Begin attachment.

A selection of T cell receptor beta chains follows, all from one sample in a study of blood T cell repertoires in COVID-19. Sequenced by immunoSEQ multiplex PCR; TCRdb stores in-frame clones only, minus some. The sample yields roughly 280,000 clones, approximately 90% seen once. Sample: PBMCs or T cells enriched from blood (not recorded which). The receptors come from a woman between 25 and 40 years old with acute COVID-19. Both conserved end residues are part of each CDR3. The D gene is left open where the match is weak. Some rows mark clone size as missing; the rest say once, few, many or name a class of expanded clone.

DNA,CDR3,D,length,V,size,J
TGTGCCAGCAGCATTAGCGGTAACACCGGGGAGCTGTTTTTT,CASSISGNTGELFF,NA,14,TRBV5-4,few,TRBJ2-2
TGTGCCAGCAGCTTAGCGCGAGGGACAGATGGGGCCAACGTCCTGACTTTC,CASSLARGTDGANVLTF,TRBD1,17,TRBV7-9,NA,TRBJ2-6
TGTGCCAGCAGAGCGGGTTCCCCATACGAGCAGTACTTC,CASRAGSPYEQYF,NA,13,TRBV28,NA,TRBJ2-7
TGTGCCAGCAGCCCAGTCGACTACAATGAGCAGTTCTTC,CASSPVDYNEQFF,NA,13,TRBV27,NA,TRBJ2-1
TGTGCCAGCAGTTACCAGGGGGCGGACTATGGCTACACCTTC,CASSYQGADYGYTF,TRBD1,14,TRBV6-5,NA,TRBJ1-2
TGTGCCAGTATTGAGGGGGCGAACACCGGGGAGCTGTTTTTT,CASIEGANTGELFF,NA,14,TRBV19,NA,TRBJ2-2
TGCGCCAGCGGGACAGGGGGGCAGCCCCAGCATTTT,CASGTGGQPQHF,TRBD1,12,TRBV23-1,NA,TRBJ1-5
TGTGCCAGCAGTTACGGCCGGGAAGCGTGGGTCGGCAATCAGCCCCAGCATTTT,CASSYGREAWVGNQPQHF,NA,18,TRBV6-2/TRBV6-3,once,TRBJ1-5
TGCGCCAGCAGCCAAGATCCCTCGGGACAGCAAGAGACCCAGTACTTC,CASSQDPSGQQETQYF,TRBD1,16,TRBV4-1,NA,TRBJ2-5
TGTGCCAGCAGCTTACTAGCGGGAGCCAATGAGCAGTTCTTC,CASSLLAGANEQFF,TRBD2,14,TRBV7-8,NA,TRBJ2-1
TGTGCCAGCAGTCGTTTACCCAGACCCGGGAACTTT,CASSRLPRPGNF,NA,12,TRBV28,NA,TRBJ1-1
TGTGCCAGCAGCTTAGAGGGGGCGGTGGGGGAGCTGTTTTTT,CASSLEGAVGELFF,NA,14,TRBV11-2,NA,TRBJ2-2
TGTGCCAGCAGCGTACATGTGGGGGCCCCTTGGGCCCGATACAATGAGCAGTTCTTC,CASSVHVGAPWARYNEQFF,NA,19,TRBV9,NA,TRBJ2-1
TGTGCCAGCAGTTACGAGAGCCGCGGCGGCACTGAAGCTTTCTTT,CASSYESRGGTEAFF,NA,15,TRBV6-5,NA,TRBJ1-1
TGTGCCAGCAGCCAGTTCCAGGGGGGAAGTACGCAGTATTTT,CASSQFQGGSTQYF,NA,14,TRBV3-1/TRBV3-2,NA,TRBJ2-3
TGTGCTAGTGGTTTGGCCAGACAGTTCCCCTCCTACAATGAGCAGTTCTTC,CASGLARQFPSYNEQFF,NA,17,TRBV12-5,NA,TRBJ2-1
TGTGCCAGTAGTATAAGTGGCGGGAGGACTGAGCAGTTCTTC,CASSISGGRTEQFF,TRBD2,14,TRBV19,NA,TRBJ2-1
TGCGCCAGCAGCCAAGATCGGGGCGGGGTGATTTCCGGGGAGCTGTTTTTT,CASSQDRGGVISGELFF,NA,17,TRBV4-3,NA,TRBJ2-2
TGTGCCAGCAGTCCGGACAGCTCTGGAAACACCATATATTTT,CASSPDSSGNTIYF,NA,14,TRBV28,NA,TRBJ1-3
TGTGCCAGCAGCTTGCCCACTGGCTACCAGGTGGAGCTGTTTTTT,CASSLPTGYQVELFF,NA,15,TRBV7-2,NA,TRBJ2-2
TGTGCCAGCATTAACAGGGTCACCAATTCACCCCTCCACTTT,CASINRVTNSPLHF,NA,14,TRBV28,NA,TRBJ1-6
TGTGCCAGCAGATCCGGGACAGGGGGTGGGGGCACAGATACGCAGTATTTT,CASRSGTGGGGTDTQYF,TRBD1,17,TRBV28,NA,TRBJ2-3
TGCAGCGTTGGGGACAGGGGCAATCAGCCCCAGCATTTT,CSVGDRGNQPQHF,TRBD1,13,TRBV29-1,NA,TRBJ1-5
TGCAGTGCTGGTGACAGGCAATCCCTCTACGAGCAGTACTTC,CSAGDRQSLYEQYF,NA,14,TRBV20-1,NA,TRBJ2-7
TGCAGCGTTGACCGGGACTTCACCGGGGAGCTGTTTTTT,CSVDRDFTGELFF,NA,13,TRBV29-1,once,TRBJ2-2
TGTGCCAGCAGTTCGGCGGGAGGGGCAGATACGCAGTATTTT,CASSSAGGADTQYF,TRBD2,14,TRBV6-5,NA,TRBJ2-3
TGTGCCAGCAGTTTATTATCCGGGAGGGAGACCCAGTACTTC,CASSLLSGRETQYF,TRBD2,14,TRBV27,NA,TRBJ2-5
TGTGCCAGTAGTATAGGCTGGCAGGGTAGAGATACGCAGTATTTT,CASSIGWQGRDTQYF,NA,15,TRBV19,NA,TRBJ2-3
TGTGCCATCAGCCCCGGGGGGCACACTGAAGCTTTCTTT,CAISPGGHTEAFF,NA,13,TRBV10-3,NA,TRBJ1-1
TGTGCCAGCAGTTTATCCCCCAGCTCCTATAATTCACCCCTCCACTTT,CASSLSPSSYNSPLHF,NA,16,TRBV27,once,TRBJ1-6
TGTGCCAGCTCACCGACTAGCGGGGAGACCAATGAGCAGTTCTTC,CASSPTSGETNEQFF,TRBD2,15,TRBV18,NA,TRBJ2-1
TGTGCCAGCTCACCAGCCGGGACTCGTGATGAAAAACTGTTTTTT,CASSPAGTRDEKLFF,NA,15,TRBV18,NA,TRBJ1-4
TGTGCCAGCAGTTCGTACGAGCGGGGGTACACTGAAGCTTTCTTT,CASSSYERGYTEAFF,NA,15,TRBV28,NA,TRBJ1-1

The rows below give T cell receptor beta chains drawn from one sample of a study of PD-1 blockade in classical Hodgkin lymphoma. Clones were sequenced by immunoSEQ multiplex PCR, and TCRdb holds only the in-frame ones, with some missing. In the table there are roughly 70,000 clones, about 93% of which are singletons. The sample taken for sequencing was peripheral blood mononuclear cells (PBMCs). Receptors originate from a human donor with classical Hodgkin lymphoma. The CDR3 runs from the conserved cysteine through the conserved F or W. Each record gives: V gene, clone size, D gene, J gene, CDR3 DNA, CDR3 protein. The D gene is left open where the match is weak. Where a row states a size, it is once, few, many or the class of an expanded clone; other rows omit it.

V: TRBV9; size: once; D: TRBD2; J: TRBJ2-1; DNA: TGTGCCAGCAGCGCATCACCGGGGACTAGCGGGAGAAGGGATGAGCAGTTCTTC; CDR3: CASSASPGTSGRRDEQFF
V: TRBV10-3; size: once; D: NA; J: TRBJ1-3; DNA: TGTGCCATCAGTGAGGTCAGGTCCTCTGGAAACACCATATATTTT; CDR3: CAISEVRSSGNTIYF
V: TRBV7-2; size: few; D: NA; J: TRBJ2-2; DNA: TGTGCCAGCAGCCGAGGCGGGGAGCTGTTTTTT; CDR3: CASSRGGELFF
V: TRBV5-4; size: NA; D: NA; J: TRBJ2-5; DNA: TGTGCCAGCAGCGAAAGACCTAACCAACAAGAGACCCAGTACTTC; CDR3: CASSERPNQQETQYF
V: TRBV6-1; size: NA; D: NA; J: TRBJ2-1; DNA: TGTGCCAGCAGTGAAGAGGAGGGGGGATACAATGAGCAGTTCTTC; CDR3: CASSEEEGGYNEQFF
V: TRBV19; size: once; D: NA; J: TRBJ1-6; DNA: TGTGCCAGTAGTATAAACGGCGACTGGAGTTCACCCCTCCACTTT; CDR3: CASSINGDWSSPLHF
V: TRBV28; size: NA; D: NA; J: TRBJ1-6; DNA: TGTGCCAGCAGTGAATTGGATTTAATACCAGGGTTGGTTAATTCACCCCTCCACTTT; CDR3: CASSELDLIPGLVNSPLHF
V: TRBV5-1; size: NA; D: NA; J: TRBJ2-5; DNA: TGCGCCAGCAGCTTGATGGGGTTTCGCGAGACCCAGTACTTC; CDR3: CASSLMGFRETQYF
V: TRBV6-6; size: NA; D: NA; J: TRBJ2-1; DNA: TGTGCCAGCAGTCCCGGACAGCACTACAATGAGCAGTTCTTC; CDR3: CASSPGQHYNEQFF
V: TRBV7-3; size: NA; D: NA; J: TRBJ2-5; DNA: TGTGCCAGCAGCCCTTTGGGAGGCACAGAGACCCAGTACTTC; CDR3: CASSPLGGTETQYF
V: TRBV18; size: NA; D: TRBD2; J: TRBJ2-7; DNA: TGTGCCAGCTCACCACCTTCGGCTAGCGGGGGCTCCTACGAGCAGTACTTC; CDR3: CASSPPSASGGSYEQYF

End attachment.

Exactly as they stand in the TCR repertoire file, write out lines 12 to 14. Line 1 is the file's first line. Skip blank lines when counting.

TGTGCCAGCAGCTTACTAGCGGGAGCCAATGAGCAGTTCTTC,CASSLLAGANEQFF,TRBD2,14,TRBV7-8,NA,TRBJ2-1
TGTGCCAGCAGTCGTTTACCCAGACCCGGGAACTTT,CASSRLPRPGNF,NA,12,TRBV28,NA,TRBJ1-1
TGTGCCAGCAGCTTAGAGGGGGCGGTGGGGGAGCTGTTTTTT,CASSLEGAVGELFF,NA,14,TRBV11-2,NA,TRBJ2-2